Roles Conceptualization, Funding acquisition, Methodology, Project administration, Resources, Supervision, Writing – review & editing

    Affiliation Department of Clinical Psychology, University of Amsterdam, Amsterdam, The Netherlands


Schema therapy (ST) has been found to be effective in the treatment of borderline personality disorder (BPD). However very little is known about how the therapy is experienced by individuals with BPD including which specific elements of ST are helpful or unhelpful from their perspectives. The aim of this study is to explore BPD patients’ experiences of receiving ST, in intensive group or combined group-individual format. Qualitative data were collected through semi-structured interviews with 36 individuals with a primary diagnosis of BPD (78% females) who received ST for at least 12 months. Participants were recruited as part of an international, multicenter randomized controlled trial (RCT). Interview data (11 Australian, 12 Dutch, 13 German) were analyzed following the procedures of qualitative content analysis. Patients’ perceptions of the benefits gained in ST included improved self-understanding, and better awareness and management of their own emotional processes. While some aspects of ST, such as experiential techniques were perceived as emotionally confronting, patient narratives informed that this was necessary. Some recommendations for improved implementation of ST include the necessary adjunct of individual sessions to group ST and early discussion of therapy termination. Implications of the findings are also discussed, in particular the avenues for assessing the suitability of patients for group ST; management of group conflict and the optimal format for delivering treatment in the intensive group versus combined group-individual formats.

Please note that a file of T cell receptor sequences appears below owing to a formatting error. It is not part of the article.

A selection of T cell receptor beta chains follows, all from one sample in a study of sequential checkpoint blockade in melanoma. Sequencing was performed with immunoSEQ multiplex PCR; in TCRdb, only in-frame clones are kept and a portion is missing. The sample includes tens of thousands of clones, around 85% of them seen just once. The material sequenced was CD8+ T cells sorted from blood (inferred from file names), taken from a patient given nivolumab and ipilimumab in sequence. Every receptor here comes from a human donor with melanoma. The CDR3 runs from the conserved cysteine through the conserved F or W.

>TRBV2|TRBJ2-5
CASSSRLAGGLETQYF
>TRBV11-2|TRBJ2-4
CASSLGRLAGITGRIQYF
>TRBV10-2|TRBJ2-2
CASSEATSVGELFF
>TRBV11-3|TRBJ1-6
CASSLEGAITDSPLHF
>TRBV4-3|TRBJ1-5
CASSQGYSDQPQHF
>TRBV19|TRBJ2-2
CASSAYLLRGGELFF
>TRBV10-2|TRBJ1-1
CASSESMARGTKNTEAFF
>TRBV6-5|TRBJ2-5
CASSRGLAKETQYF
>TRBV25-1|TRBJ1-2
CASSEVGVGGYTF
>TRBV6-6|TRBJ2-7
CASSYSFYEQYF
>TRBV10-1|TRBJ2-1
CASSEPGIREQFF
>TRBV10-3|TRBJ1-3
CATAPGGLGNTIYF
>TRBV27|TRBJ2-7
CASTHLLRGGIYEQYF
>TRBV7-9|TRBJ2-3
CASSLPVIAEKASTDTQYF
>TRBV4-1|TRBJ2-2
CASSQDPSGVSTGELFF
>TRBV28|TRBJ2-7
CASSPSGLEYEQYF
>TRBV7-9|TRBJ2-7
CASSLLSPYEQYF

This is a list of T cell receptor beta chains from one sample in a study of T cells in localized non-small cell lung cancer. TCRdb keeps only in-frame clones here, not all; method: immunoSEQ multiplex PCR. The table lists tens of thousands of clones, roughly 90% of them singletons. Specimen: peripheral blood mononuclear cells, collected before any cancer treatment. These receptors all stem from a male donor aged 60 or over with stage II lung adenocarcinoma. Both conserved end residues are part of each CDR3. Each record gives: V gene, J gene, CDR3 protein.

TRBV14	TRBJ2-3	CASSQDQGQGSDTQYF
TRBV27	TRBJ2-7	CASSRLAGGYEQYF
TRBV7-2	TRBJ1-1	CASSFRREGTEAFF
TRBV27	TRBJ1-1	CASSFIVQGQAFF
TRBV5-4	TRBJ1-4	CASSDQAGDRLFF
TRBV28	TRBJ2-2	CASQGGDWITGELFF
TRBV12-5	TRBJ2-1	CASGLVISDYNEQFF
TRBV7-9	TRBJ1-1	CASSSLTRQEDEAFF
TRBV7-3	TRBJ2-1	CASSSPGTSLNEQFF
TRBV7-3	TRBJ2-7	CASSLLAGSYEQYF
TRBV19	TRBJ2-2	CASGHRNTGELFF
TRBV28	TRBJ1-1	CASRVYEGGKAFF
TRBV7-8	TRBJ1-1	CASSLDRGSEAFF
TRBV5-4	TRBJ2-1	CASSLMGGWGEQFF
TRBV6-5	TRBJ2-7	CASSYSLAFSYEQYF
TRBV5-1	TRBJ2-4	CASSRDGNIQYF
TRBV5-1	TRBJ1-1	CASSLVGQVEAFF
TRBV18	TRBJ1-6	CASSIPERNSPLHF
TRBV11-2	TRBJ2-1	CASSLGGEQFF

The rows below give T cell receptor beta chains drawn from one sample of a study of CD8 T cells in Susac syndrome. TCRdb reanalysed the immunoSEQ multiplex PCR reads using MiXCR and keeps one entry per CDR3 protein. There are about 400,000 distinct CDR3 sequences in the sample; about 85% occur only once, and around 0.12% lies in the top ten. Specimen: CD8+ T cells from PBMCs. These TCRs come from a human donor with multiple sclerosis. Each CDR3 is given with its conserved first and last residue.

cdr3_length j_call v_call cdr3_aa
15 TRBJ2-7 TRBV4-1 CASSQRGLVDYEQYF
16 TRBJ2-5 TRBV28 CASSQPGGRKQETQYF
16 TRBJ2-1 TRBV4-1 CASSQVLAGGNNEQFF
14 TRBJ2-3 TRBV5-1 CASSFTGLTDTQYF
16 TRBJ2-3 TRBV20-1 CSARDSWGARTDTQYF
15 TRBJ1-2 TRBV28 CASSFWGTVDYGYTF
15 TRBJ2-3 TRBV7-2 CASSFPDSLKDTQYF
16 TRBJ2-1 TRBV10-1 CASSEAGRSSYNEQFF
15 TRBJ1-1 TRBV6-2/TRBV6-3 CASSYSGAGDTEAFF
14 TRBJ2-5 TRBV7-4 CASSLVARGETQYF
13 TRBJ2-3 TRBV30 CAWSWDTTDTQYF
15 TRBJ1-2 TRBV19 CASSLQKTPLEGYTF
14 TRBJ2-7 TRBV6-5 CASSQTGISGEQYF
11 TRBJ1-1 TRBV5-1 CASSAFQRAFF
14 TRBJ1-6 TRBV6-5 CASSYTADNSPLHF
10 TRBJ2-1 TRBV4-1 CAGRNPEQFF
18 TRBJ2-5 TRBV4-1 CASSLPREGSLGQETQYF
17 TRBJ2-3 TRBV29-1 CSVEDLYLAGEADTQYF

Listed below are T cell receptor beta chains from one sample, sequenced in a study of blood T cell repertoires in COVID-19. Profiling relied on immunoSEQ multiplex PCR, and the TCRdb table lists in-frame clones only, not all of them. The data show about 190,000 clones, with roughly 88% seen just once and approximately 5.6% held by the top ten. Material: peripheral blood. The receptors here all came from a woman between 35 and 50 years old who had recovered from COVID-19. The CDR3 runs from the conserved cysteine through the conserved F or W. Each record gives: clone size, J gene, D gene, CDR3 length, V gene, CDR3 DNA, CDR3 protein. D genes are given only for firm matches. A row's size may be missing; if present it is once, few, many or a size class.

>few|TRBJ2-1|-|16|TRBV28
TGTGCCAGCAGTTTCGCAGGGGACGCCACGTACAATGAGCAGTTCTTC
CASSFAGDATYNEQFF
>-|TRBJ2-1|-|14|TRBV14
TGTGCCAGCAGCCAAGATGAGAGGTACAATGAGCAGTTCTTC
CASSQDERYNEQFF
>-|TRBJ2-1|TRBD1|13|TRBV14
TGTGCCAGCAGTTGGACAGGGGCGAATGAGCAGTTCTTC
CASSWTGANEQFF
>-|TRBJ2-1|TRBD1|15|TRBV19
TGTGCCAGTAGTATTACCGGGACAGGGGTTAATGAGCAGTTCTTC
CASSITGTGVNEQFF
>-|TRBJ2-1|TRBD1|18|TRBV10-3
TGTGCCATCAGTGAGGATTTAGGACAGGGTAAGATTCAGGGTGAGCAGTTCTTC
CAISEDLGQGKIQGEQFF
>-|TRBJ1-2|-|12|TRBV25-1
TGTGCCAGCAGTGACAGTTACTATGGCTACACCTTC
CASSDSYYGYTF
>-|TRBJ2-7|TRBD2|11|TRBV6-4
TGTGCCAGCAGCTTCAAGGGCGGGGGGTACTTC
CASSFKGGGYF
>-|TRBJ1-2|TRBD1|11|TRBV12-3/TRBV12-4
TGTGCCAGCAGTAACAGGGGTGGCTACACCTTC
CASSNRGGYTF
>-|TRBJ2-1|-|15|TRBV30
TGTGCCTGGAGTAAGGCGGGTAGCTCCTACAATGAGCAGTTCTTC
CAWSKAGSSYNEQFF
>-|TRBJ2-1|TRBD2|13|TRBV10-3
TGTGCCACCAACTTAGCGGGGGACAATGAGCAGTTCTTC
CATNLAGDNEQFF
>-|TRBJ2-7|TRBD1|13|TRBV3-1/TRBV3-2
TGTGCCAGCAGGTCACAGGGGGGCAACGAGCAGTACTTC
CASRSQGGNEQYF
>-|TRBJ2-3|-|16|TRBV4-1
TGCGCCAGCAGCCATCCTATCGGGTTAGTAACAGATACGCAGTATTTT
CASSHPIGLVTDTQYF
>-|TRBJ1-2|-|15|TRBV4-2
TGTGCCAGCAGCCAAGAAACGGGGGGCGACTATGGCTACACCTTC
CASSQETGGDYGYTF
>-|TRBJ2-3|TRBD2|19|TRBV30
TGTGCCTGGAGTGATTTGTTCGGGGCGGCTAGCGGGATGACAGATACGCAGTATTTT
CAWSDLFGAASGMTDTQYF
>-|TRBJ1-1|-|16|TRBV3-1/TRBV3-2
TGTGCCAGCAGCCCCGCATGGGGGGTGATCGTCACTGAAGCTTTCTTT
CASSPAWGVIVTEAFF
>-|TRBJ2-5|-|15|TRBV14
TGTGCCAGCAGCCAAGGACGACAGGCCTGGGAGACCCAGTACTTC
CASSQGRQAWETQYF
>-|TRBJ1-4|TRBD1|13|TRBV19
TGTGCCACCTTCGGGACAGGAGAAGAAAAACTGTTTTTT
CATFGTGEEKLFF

Borderline personality disorder (BPD) is a pervasive, debilitating psychological condition found in 28.5% of clinical populations and between 0.8% and 1.6% among community samples [1, 2]. BPD is often regarded as the most lethal form of mental illness and the most severe personality disorder [3], where completed suicides are estimated between 8.5% and 10% [4, 5]. Such patients are considered high treatment utilizers as they consume extensive treatment resources, and a large proportion return to therapy after termination of the initial treatment [6]. Over recent decades, specialist psychological treatments including Dialectical Behavioural Therapy (DBT), Mentalization Based Therapy (MBT), Transference Focused Psychotherapy (TFP) and Schema Therapy (ST) have shown to be of benefit in treating BPD [7].